Travel is always transformative. Whether a modest passage from one place to another or a life-altering journey, we chronicle our trips in words, images and music. In this group, we consider how women – currently and historically – document travel in diverse forms.
This fall, we will read first-person accounts by women traveling in the mid-twentieth century (c. 1920-1960). Vita Sackville-West snapped numerous photographs during her meandering journey to and from Persia (Iran) in 1926. Sybille Bedford chronicled a detour through Mexico via New York before returning to Europe in the aftermath of WWII. Eleanor Clark was captivated by the art and architecture of Rome, abandoning plans to write a novel to craft sketches of the cultural life of the city. And, Dervla Murphy rode at full tilt from Ireland to India on a bicycle, fulfilling a childhood dream. Join us – and them – for a transformative experience!
Women, Art, Travel, Transformation meets on the fourth Tuesday of the month, 5:30-7pm at the Athenæum
*VIRTUAL MEETING* Tues, September 28 | Passenger to Teheran, Vita Sackville-West (introduction by Nigel Nicolson)
In 1926 Vita Sackville-West travelled to Iran to visit her husband, Harold Nicolson, who was serving as a diplomat in Teheran. Her route was deliberately slow-paced – she stopped in Egypt, where she sailed up the Nile to Luxor; and India, where she visited New Delhi and Agra before sailing across the Persian Gulf to Iraq and on through bandit-infested mountains to Teheran. She returned to England in an equally circuitous manner and despite travelling under dangerous circumstances, through communist Russia and Poland in the midst of revolution, her humour and sense of adventure never failed. Passenger to Teheran is a classic work, revealing the lesser-known side of one of the twentieth century’s most luminous authors.
Tues, October 26 | A Visit to Don Otavio: A Mexican Journey, Sybille Bedford (introduction by Bruce Chatwin)
In the mid-1940s, Sybille Bedford set off from Grand Central Station for Mexico, accompanied by her friend E., a hamper of food and drink (Virginia ham, cherries, watercress, a flute of bread, Portuguese rosé), books, a writing board, and paper. Her resulting travelogue captures the violent beauty of the country she visited. Bedford doesn’t so much describe Mexico as take the reader there—in second-class motor buses over thousands of miles, through arid noons and frigid nights, successions of comida corrida, botched excursions to the coast, conversations recorded verbatim, hilarious observations, and fascinating digressions into murky histories. At the heart of the book is the Don Otavio of the title, the travelers’ gracious host, his garrulous family and friends, and his Edenic hacienda at Lake Chapala. Published in 1953, A Visit to Don Otavio was an immediate success, “a travel book written by a novelist,” as Bedford described it, establishing her reputation as a nonpareil writer.
Tues, November 23 | Rome and a Villa, Eleanor Clark
In 1947 a young American woman named Eleanor Clark went to Rome on a Guggenheim fellowship to write a novel. But instead of a novel, Clark created a series of sketches of Roman life written mostly between 1948 and 1951. Wandering the streets of this legendary city, Eleanor fell under Rome’s spell—its pace of life, the wry outlook of its men and women, its magnificent history and breathtaking contribution to world culture. Rome is life itself – a sensuous, hectic, chaotic, and utterly fascinating blend of the comic and the tragic. Clark highlights Roman art and architecture, including Hadrian’s Villa – an enormous, unfinished palace—as a prism to view the city and its history, and offers a lovely portrait of the Cimitero acattolico – long known as the Protestant cemetery – where Keats, Shelley, and other foreign notables rest.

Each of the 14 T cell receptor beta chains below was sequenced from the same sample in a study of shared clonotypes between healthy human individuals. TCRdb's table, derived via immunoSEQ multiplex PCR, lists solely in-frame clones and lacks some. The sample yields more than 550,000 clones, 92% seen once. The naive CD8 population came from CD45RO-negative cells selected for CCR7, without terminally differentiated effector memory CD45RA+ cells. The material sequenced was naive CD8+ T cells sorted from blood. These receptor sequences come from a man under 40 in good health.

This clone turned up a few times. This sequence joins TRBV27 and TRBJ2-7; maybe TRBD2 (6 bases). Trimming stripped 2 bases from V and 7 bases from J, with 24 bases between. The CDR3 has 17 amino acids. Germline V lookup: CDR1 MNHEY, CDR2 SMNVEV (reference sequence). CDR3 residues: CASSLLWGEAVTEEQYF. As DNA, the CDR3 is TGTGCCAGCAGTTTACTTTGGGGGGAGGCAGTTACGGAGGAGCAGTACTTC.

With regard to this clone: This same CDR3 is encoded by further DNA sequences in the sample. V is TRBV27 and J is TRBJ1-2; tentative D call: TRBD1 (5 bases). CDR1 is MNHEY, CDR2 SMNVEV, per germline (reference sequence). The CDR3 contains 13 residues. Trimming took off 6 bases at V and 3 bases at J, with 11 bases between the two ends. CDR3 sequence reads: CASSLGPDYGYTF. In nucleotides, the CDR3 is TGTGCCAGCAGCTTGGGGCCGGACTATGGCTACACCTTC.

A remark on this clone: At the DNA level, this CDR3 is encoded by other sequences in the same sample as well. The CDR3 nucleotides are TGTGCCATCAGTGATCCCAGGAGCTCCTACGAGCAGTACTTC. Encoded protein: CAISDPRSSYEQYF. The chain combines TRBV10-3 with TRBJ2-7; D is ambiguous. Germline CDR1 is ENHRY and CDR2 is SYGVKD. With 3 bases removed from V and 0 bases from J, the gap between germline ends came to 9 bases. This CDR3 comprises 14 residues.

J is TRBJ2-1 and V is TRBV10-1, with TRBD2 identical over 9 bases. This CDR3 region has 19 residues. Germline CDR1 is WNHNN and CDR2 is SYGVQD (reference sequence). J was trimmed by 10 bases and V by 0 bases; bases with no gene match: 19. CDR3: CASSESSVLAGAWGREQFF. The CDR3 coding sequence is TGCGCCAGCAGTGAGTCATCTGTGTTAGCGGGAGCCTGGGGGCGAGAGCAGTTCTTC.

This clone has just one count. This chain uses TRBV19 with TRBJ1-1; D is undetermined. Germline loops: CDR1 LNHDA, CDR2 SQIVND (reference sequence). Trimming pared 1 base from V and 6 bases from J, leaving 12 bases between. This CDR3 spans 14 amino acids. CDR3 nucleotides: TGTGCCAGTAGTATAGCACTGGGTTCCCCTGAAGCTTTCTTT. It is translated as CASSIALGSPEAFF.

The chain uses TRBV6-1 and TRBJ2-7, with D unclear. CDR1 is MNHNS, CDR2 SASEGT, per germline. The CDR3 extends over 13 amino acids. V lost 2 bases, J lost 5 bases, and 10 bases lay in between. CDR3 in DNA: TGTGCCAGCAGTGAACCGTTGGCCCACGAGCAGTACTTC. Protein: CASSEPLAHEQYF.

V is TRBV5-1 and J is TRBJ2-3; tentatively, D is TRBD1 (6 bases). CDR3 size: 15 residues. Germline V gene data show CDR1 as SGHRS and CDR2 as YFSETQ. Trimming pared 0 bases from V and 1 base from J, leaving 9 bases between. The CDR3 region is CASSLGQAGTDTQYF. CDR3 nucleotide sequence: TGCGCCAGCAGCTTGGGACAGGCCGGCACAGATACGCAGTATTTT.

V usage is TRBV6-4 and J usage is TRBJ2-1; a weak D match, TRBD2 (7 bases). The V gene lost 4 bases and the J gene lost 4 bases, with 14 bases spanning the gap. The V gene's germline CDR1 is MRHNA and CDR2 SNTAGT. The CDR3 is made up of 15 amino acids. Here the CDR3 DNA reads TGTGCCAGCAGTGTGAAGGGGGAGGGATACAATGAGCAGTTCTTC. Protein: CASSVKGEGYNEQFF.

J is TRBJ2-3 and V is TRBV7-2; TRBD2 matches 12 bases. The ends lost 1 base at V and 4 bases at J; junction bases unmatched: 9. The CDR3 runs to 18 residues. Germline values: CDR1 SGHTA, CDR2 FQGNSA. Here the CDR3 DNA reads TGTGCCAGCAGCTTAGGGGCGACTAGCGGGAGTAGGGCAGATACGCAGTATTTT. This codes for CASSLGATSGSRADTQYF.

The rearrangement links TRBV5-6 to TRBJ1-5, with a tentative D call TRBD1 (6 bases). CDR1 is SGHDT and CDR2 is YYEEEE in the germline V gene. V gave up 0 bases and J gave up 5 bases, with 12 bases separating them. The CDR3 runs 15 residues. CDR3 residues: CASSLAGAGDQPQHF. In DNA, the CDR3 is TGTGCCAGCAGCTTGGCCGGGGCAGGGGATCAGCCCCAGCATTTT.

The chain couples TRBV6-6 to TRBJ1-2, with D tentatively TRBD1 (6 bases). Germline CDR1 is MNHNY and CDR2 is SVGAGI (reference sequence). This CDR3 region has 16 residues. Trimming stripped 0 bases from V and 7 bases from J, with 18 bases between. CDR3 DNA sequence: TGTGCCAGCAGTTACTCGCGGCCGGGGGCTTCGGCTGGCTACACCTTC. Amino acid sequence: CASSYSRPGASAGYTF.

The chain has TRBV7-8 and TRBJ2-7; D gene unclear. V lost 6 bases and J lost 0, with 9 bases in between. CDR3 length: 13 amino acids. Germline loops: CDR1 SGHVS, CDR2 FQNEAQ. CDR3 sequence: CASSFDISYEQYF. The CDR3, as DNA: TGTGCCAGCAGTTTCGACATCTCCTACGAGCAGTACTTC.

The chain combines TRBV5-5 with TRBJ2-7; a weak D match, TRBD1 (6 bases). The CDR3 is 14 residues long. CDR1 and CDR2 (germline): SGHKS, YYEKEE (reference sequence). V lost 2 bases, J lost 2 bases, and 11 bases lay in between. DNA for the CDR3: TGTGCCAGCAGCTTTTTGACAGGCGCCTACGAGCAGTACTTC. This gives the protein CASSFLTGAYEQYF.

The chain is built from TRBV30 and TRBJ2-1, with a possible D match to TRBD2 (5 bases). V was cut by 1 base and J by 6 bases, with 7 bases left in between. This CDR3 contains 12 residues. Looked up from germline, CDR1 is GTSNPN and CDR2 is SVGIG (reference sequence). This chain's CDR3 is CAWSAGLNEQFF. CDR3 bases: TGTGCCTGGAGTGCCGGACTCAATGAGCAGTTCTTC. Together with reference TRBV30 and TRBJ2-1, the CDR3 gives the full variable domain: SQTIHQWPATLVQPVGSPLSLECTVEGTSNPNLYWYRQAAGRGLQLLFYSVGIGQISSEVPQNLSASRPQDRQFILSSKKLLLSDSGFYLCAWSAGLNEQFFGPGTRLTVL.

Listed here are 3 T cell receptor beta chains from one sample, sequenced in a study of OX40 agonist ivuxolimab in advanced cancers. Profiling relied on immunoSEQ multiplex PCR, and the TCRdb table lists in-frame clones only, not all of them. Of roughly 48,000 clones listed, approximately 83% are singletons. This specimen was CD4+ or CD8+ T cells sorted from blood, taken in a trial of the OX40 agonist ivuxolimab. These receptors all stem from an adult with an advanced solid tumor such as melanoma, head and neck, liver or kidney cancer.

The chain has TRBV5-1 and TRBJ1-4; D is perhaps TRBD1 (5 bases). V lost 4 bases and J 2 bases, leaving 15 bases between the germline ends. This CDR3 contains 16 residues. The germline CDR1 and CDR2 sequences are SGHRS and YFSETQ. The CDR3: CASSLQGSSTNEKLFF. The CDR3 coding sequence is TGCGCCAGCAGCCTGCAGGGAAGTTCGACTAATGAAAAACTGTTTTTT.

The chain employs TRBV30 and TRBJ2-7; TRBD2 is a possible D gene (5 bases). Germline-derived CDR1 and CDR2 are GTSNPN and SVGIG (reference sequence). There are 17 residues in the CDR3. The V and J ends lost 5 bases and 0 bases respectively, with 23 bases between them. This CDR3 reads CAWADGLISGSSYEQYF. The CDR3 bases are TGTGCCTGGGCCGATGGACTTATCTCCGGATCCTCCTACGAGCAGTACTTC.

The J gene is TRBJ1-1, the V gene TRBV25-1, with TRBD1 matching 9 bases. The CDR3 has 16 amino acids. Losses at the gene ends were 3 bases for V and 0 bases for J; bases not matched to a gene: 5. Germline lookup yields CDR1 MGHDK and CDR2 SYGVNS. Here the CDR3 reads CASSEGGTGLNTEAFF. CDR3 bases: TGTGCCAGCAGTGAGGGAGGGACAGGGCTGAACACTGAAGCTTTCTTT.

Tues, December 28 | Full Tilt: Ireland to India with a Bicycle, Dervla Murphy
In 1963 Murphy set off on her first long-distance bicycle tour, a self-supported trip from Ireland to India. Taking a pistol along with other equipment aboard her Armstrong Cadet men’s bicycle (named Rozinante in allusion to Don Quixote’s steed, and always known as Roz), she passed through Europe during one of the worst winters in years. In Yugoslavia, Murphy began to write a journal instead of mailing letters. In Iran she used her gun to frighten off a group of thieves, and “used unprintable tactics” to escape from an attempted rapist at a police station. She received her worst injury of the journey on a bus in Afghanistan, when a rifle butt hit her and fractured three ribs; however, this only delayed her for a short while. She wrote appreciatively about the landscape and people of Afghanistan, calling herself “Afghanatical” and claiming that the Afghan “is a man after my own heart”. In Pakistan, she visited Swat (where she was a guest of the last wali, Miangul Aurangzeb) and the mountain area of Gilgit. The final leg of her trip took her through the Punjab region and over the border to India towards Delhi. Her journal was later published by John Murray in 1965.
Suzanne Scanlan is an art historian and Senior Lecturer in Theory, History of Art and Design at RISD. She received her PhD in History of Art and Architecture from Brown University and is the author of Divine and Demonic Imagery at Tor de’Specchi: Religious Women and Art in 15th-century Rome. Suzanne lives in Providence and is currently writing a book on the art and travels of the American modern painter and printmaker, Esther Pressoir.
This group has reached capacity. To be added to a waitlist, please email firstname.lastname@example.org with TRAVEL as the subject line.